February 8, 2013

Power company takes blame for Super Bowl outage

The Associated Press

(Continued from page 1)

click image to enlarge

Fans and members of the Baltimore Ravens and San Francisco 49ers wait for power to return in the Superdome on Sunday, Feb. 3, 2013, during an outage in the second half of the Super Bowl.

ASSOCIATED PRESS

"They are designed to keep a problem they sense from becoming something bigger, like a fire or catastrophic event," said Mehraeen, who holds a doctorate from the Missouri University of Science and Technology in Rolla, Mo.

The devices vary in size. Mehraeen, who was not familiar with the relay at the Superdome, said he "wouldn't be surprised if it was bigger than a truck."

Mehraeen said the reasons the devices fail are the subject of much academic research into the interaction of relays with the complex electrical systems they regulate.

"It's not unusual for them to have problems," he said. "They can be unpredictable, despite national testing standards recommended by manufacturers."

Entergy and SMG had both upgraded lines and equipment in the months leading up to the Super Bowl. Rice said the new switching gear, with the faulty relay, was installed as part of a $4.2 million upgrade by Entergy, including the installation of a new power line dedicated solely to the stadium.

In a separate project, SMG replaced lines coming into the stadium after managers expressed concerns the Superdome might be vulnerable to a power failure like the one that struck Candlestick Park during an NFL game in 2011. That outage was blamed at least partly on a transformer explosion.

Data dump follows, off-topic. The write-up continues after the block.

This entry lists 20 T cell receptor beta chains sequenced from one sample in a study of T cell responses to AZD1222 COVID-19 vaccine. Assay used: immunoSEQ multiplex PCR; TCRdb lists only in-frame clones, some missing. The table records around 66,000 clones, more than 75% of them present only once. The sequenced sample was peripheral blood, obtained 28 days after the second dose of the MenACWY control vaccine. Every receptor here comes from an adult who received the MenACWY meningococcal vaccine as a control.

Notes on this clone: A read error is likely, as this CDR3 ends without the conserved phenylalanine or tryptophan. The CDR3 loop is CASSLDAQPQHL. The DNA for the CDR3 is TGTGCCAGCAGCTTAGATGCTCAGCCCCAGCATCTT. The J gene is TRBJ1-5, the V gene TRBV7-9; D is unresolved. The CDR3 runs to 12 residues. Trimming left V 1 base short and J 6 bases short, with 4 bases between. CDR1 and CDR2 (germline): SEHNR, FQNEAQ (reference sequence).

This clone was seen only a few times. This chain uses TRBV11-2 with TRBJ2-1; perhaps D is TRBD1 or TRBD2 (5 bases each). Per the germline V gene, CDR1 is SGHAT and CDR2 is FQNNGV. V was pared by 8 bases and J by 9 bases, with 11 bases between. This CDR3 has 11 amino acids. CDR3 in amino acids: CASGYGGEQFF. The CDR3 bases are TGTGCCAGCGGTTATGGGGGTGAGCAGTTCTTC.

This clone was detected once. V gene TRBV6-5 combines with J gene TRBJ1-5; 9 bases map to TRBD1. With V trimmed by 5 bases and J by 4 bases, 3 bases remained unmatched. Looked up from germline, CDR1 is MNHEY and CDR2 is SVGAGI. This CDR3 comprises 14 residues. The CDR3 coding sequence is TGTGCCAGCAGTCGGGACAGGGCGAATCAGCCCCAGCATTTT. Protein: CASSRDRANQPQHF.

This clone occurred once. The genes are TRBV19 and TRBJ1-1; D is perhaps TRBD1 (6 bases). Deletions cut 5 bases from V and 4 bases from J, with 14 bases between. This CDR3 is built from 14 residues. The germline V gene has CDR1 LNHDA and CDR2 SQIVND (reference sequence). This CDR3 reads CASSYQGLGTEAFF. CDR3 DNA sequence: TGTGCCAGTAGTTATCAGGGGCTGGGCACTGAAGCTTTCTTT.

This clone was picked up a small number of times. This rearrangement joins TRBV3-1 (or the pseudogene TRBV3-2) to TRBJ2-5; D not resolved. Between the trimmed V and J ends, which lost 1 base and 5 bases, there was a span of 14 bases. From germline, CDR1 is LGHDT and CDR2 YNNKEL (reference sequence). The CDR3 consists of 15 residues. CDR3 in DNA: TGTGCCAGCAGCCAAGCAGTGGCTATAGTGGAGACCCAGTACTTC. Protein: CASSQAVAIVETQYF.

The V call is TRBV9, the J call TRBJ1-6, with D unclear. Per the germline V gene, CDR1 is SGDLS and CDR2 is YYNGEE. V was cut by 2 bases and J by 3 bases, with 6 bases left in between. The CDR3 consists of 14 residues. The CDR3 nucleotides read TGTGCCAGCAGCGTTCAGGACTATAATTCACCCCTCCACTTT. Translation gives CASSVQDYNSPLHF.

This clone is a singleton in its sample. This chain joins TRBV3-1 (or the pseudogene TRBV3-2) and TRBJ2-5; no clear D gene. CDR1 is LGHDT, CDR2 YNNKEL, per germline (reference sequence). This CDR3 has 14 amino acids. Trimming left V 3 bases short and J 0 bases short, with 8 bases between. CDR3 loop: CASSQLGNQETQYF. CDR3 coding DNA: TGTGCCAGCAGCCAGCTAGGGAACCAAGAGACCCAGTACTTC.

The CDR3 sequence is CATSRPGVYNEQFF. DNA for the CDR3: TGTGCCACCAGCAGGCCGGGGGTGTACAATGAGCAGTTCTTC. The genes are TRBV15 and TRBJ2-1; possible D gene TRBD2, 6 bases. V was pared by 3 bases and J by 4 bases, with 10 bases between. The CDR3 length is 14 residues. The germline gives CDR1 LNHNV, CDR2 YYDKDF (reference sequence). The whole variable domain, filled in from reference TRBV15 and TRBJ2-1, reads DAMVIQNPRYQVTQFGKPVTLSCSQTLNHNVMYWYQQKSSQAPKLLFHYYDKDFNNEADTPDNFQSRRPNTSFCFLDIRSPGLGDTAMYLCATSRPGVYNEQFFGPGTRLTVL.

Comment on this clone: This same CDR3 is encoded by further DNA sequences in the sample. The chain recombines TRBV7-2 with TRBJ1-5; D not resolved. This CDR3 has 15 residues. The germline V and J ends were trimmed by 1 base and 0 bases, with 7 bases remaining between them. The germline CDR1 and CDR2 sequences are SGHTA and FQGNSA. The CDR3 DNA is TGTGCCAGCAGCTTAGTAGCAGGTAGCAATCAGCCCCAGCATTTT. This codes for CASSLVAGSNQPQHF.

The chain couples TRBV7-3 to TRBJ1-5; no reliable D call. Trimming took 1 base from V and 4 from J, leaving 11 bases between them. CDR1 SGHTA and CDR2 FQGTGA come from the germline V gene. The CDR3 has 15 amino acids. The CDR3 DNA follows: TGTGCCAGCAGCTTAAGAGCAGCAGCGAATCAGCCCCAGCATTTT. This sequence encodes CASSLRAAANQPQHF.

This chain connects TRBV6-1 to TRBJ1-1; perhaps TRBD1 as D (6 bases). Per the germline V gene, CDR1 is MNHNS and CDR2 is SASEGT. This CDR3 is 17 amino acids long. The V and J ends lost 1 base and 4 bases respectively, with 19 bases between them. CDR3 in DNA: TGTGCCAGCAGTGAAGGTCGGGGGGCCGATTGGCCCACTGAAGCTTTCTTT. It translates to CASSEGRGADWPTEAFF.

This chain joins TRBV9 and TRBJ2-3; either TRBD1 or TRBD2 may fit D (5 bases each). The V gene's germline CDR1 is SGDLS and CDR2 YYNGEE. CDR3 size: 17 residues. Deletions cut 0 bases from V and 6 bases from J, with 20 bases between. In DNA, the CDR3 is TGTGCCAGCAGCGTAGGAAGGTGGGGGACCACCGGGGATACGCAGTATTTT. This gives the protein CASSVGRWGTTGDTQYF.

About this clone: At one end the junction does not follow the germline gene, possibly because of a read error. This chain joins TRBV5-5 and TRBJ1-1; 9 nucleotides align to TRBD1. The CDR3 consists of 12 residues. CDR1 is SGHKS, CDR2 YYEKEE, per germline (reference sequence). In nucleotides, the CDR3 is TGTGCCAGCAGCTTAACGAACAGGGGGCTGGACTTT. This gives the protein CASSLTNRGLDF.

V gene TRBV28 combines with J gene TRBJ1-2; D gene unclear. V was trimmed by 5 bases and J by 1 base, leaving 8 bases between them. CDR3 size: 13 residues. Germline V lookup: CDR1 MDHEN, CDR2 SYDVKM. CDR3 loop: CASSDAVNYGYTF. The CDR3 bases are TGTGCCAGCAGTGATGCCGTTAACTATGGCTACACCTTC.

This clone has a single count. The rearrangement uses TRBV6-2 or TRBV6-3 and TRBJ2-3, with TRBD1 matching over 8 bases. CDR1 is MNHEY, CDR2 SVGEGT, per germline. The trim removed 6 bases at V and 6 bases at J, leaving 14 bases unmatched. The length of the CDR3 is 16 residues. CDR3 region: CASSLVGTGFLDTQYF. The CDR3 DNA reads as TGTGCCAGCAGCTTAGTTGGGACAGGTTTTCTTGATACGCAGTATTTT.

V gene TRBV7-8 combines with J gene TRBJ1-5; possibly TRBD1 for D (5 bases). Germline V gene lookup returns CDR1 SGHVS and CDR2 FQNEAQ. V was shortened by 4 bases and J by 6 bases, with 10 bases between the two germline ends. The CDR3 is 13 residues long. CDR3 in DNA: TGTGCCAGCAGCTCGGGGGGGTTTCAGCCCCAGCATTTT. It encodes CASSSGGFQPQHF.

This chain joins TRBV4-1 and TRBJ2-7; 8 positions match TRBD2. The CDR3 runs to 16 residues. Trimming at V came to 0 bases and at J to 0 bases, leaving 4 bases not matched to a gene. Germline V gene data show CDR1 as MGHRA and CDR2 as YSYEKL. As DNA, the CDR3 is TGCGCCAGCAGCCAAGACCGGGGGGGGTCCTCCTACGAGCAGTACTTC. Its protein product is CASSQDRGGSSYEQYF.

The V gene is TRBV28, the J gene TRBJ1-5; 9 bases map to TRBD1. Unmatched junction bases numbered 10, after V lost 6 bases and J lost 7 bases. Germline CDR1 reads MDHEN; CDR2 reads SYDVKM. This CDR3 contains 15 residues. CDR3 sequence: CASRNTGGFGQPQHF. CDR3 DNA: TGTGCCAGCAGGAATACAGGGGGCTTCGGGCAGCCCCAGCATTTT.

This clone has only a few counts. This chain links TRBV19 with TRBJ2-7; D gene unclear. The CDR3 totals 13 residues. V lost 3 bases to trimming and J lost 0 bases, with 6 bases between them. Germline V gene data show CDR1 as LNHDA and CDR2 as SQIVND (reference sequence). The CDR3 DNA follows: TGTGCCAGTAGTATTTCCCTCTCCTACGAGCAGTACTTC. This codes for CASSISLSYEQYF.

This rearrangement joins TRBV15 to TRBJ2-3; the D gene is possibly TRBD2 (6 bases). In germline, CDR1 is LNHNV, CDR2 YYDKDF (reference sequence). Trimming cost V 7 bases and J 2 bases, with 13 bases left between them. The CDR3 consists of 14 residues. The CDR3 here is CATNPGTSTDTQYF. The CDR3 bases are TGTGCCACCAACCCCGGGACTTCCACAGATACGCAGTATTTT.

Thornton stressed Friday that the dome was drawing only about two-thirds of its power capacity Super Bowl night, and said typical NFL games in late August or September can draw a little more.

City officials had worried that the Super Bowl outage might harm New Orleans' chances of getting another NFL championship game.

But NFL Commissioner Roger Goodell downplayed that possibility, saying the NFL planned to keep New Orleans in its Super Bowl plans. Mayor Mitch Landrieu said the city intends to bid for the game again in 2018.

Were you interviewed for this story? If so, please fill out our accuracy form

Send question/comment to the editors




Further Discussion

Here at PressHerald.com we value our readers and are committed to growing our community by encouraging you to add to the discussion. To ensure conscientious dialogue we have implemented a strict no-bullying policy. To participate, you must follow our Terms of Use.

Questions about the article? Add them below and we’ll try to answer them or do a follow-up post as soon as we can. Technical problems? Email them to us with an exact description of the problem. Make sure to include:
  • Type of computer or mobile device your are using
  • Exact operating system and browser you are viewing the site on (TIP: You can easily determine your operating system here.)


 

Blogs

Clearing the Bases - Friday
Pitching, pitching, pitching

More PPH Blogs

Winter sports 2013-2014

High School Football 2013

Fall sports photos